Some people get really excited with adding a minimum and want to do more. Sometimes they add also a yellow area to indicate a pre-warning and a green area to indicate everything is fine. Frankly, I would advise against that. It may be a case of too much labeling, or too much 5S. Again, take your fuel gauge as an example. Do you really need a warning that there is “only 75%” of fuel left? Do you really need a yellow and a green area? If you have too many green, yellow, and red colors, as shown below, it confuses the image and makes people ignore warnings. In any case, don’t expect shop floor people to pay attention.
What to Do If You Reach the Minimum?
If you reach the minimum, you have too few kanban with material of this part type in the supermarket. There are many possible reasons for that. It could be that you cannot produce due to lack of material. In this case, the issue should have been escalated already, but now is a good time to escalate again with even more urgency.
Another possibility is that the kanban are merely delayed due to other kanban of other parts being in front of them. This is much easier to fix. Simply fast-track the needed kanban to the front of the queue for production. Make sure to allow enough time for logistics to transport the material. Depending on the urgency, you may also escalate with logistics to accelerate the material delivery for these urgent kanban. If you have a prioritized queue for production anyway, put the urgent kanban in the queue for prioritized parts. In the example pictured, the blue balls have reached their minimum. As part of the escalation, two of the corresponding kanban are moved to the front of the queue for production. However, it can also be argued that moving one kanban would have been sufficient.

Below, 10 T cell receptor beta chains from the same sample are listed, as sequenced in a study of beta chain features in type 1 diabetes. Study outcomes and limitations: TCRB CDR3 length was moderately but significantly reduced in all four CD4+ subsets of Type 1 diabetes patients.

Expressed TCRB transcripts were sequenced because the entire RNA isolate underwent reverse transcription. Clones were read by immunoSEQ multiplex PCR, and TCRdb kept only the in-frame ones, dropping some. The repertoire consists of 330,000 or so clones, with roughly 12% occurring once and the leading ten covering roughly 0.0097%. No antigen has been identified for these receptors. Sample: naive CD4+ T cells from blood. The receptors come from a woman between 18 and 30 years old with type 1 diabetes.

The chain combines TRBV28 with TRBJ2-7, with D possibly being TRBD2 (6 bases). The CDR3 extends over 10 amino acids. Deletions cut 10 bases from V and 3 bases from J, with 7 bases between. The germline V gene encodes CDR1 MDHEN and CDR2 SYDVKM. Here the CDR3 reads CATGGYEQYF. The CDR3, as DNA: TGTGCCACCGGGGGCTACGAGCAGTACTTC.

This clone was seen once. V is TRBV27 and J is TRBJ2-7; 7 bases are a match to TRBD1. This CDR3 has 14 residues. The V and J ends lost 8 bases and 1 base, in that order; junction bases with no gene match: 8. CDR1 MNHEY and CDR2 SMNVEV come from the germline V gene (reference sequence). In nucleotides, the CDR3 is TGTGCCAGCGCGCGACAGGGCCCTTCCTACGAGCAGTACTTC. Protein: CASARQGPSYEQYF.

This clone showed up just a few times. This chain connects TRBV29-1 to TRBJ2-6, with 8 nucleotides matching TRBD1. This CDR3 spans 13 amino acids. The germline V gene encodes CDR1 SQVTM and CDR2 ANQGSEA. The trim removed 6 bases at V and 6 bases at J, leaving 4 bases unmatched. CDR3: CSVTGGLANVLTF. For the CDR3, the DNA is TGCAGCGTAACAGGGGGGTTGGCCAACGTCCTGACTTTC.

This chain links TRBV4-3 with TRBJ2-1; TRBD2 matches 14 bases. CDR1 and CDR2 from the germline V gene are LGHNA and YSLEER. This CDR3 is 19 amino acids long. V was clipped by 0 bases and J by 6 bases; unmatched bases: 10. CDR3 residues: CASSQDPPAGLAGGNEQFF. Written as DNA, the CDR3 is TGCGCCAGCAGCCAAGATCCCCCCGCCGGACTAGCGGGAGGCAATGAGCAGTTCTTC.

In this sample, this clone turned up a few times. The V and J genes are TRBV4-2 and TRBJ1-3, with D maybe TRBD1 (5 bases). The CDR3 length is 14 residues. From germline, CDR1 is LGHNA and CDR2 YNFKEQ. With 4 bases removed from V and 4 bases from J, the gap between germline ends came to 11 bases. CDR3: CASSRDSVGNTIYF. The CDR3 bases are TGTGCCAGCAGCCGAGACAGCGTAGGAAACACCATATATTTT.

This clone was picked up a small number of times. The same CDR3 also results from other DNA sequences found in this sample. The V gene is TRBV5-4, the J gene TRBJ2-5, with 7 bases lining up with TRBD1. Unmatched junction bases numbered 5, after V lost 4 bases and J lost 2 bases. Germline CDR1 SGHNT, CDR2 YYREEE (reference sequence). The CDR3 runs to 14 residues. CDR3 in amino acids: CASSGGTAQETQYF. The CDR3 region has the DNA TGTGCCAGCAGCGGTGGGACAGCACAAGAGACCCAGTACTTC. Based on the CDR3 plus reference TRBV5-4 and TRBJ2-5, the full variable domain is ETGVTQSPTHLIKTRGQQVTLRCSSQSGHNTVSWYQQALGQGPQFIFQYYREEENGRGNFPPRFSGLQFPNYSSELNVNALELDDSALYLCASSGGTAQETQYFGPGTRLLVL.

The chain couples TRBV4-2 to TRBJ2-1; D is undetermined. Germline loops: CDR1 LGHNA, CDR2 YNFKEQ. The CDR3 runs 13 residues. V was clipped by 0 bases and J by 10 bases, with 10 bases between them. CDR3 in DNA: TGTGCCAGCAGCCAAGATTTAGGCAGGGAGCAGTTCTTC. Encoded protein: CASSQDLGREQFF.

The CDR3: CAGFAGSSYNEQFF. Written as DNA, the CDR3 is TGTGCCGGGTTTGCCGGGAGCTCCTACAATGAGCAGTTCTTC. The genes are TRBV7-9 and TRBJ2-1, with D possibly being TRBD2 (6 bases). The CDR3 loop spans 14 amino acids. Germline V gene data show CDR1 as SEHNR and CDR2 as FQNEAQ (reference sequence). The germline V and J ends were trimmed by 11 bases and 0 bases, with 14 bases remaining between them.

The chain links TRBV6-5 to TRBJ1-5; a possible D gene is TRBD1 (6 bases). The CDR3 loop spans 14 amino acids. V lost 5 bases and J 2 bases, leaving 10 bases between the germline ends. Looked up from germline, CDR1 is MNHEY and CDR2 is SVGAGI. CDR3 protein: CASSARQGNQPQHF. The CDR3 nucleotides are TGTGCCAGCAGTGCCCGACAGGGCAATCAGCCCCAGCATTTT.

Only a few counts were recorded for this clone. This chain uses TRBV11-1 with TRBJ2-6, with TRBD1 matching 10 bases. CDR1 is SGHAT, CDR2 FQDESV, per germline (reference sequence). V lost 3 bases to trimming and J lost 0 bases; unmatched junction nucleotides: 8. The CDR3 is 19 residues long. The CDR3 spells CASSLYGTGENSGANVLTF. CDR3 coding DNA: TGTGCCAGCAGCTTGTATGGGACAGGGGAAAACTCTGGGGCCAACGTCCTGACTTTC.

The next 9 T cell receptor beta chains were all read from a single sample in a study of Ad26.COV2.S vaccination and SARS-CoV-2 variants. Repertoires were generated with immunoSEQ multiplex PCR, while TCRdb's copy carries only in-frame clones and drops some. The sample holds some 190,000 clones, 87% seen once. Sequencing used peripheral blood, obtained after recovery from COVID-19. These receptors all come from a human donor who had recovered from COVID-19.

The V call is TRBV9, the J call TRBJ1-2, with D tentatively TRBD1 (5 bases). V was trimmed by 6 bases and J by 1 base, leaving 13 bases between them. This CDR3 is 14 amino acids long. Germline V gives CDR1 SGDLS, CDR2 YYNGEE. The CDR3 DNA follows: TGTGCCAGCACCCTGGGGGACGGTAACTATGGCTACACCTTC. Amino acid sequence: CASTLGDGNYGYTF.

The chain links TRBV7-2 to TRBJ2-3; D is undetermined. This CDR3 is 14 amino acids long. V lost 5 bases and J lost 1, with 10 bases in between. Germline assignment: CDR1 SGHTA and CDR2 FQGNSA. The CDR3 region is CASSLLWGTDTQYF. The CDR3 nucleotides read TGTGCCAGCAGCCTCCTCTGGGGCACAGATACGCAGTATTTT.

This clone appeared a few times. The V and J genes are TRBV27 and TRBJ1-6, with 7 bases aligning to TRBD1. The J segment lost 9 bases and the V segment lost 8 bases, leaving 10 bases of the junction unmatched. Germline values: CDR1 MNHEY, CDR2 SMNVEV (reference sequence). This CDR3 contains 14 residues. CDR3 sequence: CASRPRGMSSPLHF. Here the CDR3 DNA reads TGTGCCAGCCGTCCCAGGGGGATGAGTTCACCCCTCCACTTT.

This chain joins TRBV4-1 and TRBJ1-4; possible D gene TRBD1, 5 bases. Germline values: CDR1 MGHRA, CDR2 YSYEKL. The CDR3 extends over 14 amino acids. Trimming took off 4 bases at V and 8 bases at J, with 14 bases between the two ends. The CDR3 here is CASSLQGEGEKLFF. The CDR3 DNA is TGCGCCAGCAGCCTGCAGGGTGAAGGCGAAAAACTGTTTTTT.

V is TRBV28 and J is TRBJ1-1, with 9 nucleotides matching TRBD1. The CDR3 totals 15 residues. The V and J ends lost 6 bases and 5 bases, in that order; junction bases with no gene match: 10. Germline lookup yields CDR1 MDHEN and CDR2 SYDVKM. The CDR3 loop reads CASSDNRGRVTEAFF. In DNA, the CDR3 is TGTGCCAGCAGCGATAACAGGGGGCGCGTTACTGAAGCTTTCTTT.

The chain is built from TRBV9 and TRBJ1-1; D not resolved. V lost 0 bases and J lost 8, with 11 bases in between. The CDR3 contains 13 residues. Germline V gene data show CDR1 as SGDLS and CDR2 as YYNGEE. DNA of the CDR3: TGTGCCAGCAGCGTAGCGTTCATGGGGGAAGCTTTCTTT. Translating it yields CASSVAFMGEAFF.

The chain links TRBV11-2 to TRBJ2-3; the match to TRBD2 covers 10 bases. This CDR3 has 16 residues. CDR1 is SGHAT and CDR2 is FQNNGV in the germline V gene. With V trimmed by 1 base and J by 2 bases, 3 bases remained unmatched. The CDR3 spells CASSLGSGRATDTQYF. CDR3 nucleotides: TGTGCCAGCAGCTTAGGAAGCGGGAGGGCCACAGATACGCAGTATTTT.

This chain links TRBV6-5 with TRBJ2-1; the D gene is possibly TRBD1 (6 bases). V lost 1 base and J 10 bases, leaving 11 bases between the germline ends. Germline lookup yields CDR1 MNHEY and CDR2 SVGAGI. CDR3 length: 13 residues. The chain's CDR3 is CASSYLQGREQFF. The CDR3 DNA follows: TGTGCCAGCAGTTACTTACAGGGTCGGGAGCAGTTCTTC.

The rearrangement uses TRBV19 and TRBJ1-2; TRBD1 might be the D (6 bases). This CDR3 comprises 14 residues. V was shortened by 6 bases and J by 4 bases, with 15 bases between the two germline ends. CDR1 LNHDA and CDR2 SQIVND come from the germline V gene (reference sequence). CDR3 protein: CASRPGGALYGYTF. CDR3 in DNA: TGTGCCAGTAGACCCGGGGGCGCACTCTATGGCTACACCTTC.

In the best case, you will find that many of the needed kanban are already in production and will arrive in the supermarket shortly anyway. Here, you probably don’t have to do anything. The problem is already solved, and material will arrive before you run out. In the illustration here, the blue balls also have reached their minimum. However, there are already multiple blue balls in production, and no action is necessary.
There is a complication for kanban systems with a very long lead time. In such kanban systems, most kanban will be replenished at any given time. Depending on your minimum level, moving a kanban to the front of the queue for production may not be enough. It may be necessary to escalate by prioritizing products already in production. It may be necessary to move parts in production to the front of their respective queues and prioritize their production. This is also shown in the example below. Moving parts already in production will allow lower minimum limits. For systems with very long replenishment times, this may even necessary to avoid overly large minimums, which would result in too many minimum warnings. However, if you can, avoid moving material already in production. Depending on your system, this can increase chaos and can cause subsequent problems. It is also requires much more effort than merely moving a kanban card.
In my next post I will talk a bit more on what your minimum levels should be. I will also give a few more tips on when you should have a minimum, and how to fine tune the minimum. Until then, stay tuned and go out and organize your industry!